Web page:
Deadly Rabbit Virus Threatens Pet Rabbits Across Country

May 18, 2020

Deadly Rabbit Virus Threatens Pet Rabbits Across Country
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Virus is Fatal in Majority of Cases, Spread by Close Contact, Difficult to Kill

FOR IMMEDIATE RELEASE

Contact: Anne Martin, Executive Director, House Rabbit Society
Phone: 510.970.7575
Email: anne@rabbit.org

RICHMOND, Calif. (May 18, 2020) — Rabbit Hemorrhagic Disease Virus (RHDV) is a highly contagious disease that kills as many as three out of four rabbits after exposure. On April 1 in New Mexico, the RHDV2 strain entered the wild rabbit population for the first time in North America, accelerating the spread of this deadly outbreak. The first case in California was reported by the California Department of Fish and Wildlife on May 13. It is not contagious to people or other animals aside from rabbits, hares, and pikas.

The disease spread over 1,000 miles in wild rabbit populations in two months, killing both wild and domestic rabbits. The virus can be carried long distances by insects, birds, other animals, and on shoes, clothes, and car tires. In Australia, the virus spread in wild rabbits coast-to-coast in 18 months. The virus stays in the environment over 90 days, and is not killed by many common disinfectants. It can withstand freezing and temperatures as high as 122F for one hour.

“It’s overwhelming to be faced with a rabbit virus outbreak on top of the coronavirus pandemic, but if we act fast, we can save lives,” says House Rabbit Society (HRS) Executive Director Dr. Anne Martin. “We’ve assembled a team of the world’s top rabbit experts to create biosecurity protocols to protect rabbits, so we can save as many as possible.”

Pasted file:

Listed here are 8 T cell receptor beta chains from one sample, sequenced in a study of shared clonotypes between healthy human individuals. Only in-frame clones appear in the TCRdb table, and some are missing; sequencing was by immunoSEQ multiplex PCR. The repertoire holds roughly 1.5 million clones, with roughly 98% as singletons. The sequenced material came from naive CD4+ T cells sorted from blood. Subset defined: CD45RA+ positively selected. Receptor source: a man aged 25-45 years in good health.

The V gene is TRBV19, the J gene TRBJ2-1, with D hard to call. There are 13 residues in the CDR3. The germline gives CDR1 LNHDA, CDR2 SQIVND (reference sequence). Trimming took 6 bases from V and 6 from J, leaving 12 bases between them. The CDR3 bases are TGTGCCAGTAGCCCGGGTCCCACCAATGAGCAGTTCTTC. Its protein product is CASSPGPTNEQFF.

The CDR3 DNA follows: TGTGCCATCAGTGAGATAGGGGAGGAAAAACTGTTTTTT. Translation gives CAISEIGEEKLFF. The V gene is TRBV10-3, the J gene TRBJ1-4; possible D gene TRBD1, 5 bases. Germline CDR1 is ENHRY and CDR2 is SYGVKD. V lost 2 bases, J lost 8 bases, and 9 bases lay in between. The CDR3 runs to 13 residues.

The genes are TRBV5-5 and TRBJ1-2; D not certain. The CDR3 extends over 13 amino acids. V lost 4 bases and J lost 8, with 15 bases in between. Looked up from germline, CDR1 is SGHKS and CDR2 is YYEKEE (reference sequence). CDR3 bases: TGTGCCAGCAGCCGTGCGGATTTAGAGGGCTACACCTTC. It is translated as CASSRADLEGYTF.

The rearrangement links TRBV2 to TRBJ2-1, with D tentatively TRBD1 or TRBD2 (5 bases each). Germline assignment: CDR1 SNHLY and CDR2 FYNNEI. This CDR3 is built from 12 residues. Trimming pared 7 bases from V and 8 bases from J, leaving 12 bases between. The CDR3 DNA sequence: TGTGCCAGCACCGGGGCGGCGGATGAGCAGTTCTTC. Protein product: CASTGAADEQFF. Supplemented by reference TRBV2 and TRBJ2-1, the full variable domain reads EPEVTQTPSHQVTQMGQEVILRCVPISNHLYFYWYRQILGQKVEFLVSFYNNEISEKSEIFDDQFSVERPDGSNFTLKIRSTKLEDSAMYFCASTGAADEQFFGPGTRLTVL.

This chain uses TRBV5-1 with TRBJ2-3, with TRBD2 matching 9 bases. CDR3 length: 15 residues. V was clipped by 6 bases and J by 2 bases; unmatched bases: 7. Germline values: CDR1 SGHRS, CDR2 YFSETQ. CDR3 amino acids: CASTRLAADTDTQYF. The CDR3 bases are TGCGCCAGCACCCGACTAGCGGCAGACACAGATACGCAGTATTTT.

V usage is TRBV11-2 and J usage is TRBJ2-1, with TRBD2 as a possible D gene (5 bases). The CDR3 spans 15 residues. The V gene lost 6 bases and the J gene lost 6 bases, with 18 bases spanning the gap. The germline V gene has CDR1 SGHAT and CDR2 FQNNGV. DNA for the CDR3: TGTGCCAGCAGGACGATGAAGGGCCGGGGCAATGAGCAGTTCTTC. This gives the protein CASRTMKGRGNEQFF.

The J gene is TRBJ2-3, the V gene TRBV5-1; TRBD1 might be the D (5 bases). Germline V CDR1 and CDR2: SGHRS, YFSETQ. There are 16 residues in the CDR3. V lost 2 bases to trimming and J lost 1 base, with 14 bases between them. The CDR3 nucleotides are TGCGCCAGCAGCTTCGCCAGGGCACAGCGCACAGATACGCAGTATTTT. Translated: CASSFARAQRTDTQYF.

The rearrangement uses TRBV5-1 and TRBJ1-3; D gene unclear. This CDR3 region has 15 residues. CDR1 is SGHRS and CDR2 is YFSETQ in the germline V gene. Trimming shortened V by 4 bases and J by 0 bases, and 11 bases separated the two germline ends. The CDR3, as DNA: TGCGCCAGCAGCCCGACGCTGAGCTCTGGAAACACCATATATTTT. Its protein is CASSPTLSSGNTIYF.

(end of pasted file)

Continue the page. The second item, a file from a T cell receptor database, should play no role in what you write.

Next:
Precautions such as keeping pet rabbits indoors, removing shoes before entering the home, and avoiding contact with other rabbits and wildlife will help keep rabbits safe. HRS urges rabbit guardians in affected and neighboring areas to review the RHDV resource page to learn how to keep their rabbits safe. Shelters and rescues are urged to read the Recommended Protocols for Animal Shelters and Rescue Facilities.

Symptoms can include difficulty breathing, bleeding, loss of appetite, lethargy, fever, jaundice, seizures, and sudden death. Most rabbits die within hours to days after exposure, while asymptomatic carriers can shed virus for over a month. The virus impairs the blood’s ability to clot, and death is most often caused by liver failure, or internal or external bleeding.

There is no known cure and treatment is limited to supportive care. Vaccines are available in other countries, but veterinarians in the U.S. must apply for permits to import them. Vaccines may protect most rabbits, but HRS recommends taking precautions for vaccinated rabbits as well. Any sudden rabbit death is suspicious and should be reported to a veterinarian immediately. The public is urged to call the California Department of Fish and Wildlife at (916) 358-2790 if dead wild rabbits are sighted, and to avoid contact.

“States will not allow veterinarians to import vaccines until there is a confirmed case,” says HRS Board President Dawn Sailer. “Emergency import of vaccines may take up to four months. It is critical for all rabbit guardians to practice strict biosecurity to protect their rabbits.” 

House Rabbit Society is a rabbit rescue and education organization with headquarters in the San Francisco Bay Area and 27 chapters across the country, as well as in Canada, Italy, and Australia. For more information on Rabbit Hemorrhagic Disease Virus visit rabbit.org/rhdv.

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